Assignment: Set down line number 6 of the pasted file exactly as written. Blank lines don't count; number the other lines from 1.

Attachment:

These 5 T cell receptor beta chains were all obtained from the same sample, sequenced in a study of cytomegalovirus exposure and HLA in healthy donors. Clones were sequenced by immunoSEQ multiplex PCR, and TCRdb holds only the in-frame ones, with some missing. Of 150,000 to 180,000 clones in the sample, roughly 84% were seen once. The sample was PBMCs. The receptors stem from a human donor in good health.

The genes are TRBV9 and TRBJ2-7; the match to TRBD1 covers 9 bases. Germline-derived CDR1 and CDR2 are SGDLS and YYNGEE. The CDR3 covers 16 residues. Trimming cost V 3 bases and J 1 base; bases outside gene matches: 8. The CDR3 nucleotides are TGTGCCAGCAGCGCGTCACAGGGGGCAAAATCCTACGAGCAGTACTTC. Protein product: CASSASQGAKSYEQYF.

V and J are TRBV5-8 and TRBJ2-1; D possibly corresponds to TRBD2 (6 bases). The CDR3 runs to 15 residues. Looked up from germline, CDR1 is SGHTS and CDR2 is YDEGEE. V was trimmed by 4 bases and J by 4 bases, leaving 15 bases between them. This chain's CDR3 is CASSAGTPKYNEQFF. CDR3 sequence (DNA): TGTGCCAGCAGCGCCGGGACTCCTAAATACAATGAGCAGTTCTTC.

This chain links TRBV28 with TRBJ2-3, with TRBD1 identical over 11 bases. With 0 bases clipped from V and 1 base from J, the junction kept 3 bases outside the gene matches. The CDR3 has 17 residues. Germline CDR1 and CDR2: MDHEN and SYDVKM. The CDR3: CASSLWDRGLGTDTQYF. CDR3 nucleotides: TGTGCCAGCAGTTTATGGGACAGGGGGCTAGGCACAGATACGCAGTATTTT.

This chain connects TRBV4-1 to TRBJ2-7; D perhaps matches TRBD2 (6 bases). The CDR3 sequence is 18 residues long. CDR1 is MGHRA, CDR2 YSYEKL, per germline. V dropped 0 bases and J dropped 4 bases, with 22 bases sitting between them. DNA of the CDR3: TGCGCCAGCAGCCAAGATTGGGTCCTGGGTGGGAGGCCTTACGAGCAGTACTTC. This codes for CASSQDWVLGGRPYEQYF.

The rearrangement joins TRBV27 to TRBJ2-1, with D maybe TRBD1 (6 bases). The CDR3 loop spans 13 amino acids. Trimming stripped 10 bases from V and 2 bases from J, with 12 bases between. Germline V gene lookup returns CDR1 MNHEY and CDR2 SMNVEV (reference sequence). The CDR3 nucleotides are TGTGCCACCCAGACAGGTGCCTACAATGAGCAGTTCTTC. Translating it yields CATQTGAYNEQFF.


The rearrangement joins TRBV27 to TRBJ2-1, with D maybe TRBD1 (6 bases). The CDR3 loop spans 13 amino acids. Trimming stripped 10 bases from V and 2 bases from J, with 12 bases between. Germline V gene lookup returns CDR1 MNHEY and CDR2 SMNVEV (reference sequence). The CDR3 nucleotides are TGTGCCACCCAGACAGGTGCCTACAATGAGCAGTTCTTC. Translating it yields CATQTGAYNEQFF.